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Carbon Monoxide (CO) and Propane

Carbon Monoxide (CO) is responsible for almost 25% of all propane related fatalities. Carbon Monoxide is the product of incomplete gas combustion often because appliances are improperly adjusted. Properly functioning propane appliances will produce what is called an "ideal burn" during combustion and present no danger of Carbon Monoxide poisoning. Carbon Monoxide poisoning can lead to severe injury and even death.

Combustion Requirements

Three ingredients required for combustion to take place include fuel, ignition and air. Without any one of these three ingredients, combustion will not occur and even still, the ratio of air to gas must be within an acceptable range for combustion to occur. For instance, a mixture made up of equal parts propane and air will not combust when ignition is introduced. With propane, combustion will occur when the gas in air mixture is between 2.2 and 9.6 and is referred to as the "limits of flammability". In other words, 2.2 parts propane and 97.8 parts air is a combustible mixture as is 9.6 parts propane and 90.4 parts air. Combustion will occur anywhere between these two gas to air ratios with the "ideal burn" being about 4 parts propane and 96 parts air (1:24). This ideal ratio is considered to be the most efficient burn of propane gas when used. Complete combustion of propane is evident by a blue burning flame.

Incomplete Propane Combustion - Carbon Monoxide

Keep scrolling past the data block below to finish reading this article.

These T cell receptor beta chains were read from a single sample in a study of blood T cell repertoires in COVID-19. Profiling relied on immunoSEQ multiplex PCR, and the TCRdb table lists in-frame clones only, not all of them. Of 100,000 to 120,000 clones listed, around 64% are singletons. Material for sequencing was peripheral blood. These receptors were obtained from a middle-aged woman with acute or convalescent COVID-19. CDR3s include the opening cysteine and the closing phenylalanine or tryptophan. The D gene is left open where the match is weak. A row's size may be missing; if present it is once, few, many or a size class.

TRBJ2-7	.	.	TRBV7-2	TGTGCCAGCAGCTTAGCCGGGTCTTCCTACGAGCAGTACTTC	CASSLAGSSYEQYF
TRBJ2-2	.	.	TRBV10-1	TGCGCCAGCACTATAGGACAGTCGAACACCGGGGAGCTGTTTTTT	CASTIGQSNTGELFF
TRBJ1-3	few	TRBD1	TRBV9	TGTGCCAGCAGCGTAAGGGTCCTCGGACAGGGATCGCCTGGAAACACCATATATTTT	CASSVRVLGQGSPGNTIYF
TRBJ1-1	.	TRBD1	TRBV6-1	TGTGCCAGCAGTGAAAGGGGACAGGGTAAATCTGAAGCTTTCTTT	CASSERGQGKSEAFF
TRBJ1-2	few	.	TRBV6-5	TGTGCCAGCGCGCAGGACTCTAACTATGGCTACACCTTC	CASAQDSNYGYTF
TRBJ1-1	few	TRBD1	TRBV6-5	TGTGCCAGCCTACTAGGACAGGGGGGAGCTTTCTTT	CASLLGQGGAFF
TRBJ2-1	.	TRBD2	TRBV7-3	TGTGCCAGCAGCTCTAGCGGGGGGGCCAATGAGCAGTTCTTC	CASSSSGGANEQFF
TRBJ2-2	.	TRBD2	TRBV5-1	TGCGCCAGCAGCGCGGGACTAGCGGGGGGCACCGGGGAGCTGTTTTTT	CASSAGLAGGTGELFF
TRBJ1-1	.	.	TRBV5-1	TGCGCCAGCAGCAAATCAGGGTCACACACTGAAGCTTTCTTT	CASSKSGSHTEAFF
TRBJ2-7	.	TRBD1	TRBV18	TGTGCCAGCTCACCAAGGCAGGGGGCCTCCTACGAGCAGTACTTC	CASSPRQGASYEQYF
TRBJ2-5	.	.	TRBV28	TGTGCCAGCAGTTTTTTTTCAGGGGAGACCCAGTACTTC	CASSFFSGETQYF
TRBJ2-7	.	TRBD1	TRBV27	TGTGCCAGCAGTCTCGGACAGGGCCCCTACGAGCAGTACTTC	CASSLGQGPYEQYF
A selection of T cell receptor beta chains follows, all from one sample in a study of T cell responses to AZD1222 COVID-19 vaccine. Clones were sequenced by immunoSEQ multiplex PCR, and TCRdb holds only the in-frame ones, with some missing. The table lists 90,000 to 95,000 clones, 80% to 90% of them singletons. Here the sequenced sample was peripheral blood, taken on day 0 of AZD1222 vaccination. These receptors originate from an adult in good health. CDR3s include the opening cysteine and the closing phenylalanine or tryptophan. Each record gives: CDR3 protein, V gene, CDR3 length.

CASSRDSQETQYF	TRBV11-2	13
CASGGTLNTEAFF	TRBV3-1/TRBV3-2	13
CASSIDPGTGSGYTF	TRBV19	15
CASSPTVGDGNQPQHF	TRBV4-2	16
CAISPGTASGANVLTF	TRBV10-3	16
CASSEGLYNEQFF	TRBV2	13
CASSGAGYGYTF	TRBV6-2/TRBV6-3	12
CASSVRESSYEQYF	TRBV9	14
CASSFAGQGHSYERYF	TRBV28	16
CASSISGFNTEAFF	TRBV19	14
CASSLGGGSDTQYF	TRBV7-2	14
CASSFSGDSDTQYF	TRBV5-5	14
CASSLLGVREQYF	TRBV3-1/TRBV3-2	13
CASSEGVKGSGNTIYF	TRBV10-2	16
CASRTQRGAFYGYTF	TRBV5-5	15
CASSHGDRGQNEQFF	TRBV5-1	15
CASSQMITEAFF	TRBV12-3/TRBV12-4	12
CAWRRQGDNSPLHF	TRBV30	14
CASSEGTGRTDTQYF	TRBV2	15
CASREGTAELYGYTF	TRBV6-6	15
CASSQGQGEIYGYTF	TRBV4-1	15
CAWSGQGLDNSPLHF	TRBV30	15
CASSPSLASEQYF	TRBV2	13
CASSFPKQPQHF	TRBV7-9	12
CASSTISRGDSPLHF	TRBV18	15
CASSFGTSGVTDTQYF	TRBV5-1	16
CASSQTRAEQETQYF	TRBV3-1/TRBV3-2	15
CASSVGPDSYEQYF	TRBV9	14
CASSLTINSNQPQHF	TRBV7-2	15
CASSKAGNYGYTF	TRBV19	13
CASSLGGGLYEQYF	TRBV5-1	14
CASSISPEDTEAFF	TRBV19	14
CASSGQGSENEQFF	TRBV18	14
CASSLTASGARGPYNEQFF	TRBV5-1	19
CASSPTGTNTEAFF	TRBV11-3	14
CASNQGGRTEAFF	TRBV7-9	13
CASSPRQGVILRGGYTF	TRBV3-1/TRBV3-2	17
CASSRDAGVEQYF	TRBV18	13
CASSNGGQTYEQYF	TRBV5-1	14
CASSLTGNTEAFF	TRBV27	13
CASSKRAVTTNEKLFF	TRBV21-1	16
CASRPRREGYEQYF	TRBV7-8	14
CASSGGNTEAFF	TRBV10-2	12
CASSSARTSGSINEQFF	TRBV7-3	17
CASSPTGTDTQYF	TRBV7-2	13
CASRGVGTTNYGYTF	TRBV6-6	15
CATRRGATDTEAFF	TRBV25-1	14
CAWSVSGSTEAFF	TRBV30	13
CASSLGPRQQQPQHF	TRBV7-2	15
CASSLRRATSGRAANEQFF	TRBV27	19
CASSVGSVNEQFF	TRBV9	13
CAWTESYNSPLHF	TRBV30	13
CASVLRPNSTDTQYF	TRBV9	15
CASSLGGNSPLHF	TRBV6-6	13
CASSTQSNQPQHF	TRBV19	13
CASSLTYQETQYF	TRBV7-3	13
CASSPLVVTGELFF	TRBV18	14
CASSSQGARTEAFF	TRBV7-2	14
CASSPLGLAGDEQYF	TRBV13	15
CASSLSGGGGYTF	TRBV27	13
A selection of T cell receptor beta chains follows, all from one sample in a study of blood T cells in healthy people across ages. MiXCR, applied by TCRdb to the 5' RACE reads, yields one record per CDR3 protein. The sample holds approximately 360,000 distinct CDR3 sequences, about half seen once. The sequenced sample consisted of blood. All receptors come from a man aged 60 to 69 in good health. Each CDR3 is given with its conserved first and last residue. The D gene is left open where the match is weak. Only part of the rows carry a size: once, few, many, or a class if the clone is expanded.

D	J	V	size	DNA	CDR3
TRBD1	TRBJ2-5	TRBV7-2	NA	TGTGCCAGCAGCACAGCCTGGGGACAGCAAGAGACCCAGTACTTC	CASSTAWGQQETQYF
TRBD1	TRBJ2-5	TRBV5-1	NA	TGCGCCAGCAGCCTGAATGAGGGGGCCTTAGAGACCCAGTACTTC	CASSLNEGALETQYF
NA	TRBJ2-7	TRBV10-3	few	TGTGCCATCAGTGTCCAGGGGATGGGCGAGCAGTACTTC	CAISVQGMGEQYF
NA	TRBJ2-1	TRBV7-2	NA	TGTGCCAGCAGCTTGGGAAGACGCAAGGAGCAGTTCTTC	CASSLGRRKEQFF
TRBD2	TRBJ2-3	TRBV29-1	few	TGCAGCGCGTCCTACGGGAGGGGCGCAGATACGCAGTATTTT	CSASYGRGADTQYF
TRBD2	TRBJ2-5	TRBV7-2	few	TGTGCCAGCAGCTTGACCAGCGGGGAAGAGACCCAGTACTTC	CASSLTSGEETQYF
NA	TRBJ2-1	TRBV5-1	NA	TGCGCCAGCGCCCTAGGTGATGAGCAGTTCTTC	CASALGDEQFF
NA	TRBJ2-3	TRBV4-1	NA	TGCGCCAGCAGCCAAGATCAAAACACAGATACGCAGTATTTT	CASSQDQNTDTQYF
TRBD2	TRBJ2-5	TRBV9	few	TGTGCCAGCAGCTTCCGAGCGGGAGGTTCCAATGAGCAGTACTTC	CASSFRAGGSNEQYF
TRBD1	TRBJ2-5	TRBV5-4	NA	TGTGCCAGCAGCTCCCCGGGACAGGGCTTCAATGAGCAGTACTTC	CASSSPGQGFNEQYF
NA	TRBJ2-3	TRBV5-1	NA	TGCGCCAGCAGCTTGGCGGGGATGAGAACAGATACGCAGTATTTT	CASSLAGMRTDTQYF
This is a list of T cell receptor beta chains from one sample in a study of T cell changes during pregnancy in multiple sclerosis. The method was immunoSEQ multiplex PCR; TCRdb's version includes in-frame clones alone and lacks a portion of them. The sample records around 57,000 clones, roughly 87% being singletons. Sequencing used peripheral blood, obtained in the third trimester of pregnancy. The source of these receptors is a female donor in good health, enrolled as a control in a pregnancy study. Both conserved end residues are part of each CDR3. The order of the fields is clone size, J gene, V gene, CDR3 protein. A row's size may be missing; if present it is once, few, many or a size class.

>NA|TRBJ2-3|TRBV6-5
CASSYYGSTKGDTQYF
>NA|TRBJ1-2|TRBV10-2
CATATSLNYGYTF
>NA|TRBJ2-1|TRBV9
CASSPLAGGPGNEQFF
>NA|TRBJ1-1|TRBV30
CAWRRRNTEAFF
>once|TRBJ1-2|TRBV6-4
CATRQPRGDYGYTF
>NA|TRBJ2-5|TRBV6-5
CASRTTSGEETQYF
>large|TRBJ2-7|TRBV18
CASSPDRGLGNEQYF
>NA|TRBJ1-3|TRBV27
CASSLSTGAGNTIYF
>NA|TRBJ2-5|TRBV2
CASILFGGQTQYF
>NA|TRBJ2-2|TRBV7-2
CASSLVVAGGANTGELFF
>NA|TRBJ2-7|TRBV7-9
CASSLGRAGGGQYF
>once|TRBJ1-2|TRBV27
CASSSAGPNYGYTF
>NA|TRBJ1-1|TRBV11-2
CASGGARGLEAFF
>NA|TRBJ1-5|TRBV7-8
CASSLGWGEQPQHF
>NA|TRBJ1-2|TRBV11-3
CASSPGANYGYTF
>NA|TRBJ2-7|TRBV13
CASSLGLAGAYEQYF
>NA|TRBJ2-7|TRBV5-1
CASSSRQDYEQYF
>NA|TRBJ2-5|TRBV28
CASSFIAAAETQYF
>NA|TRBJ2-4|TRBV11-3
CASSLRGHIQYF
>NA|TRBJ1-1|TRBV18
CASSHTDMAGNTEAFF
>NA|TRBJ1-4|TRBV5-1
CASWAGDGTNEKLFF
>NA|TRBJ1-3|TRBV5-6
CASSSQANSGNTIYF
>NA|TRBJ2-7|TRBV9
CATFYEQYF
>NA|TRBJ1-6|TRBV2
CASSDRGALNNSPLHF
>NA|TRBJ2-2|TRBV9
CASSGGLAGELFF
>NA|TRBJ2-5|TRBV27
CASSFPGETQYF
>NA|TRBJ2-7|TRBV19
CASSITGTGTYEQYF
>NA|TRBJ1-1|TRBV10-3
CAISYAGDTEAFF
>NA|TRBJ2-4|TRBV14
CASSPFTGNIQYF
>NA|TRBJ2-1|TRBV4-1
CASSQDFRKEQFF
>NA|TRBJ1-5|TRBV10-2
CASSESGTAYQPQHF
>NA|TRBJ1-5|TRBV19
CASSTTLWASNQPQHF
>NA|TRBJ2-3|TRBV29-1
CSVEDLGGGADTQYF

Carbon Monoxide is produced during the incomplete combustion of propane. Incomplete combustion is defined as within the limits of flammability but higher or lower than the ideal ratio of 4 parts propane 96 parts air. Incomplete propane combustion can occur in one of two ways:

  • Lean Burn - The ratio of propane to air is less than 4 parts propane. 2.5 parts propane to 97.5 parts air would produce a lean burn. A lean burn can be recognized when flames appear to lift away from the burner and can potentially go out.
  • Rich Burn - A ratio of propane to air is more than 4 parts propane. 8.5 parts propane to 91.5 parts air would produce a rich burn. Recognizing a rich burn is very simple as the flames are much larger than they are supposed to be and are largely yellow in color.

Several products of incomplete combustion that are easily visible and if noticed, action should be taken immediately. Visible signs of incomplete combustion include burner flame appearance (as listed above), soot collecting on appliance windows such as that of a space heater and excessive water vapors forming on windows and cool surfaces during appliance operation. Appliance service and adjustment is needed if any of these visible signs of incomplete combustion are noticed.

Dangerous Levels of Carbon Monoxide - The Signs

Carbon Monoxide is a deadly toxic gas undetectable by smell that can harm or kill animals, plants and people. Carbon Monoxide poisoning is not limited to propane gas. It is a product of the incomplete combustion of natural gas as well. The best defense against Carbon Monoxide poisoning is to have working CO detectors installed throughout the living space of a home. Carbon Monoxide detectors are available at many stores as well as on the internet. If any of the following signs are noticed, take action immediately as a high level of Carbon Monoxide is likely present.

  • Aldehydes - This toxic gas is detectable by smell and gives the sensation of a metallic taste in ones mouth after exposure and indicates Carbon Monoxide is most likely present.
  • Health Symptoms - Carbon Monoxide poisoning causes headaches, dizziness, nausea, shortness of breath and light-headedness. Fresh air is needed immediately followed by medical attention.
  • Dead Plants - Dangerous levels of Carbon Monoxide are likely if the plants in your home have all of a sudden died or are withering.

Action needs to be taken immediately if any or combination of the above are noticed.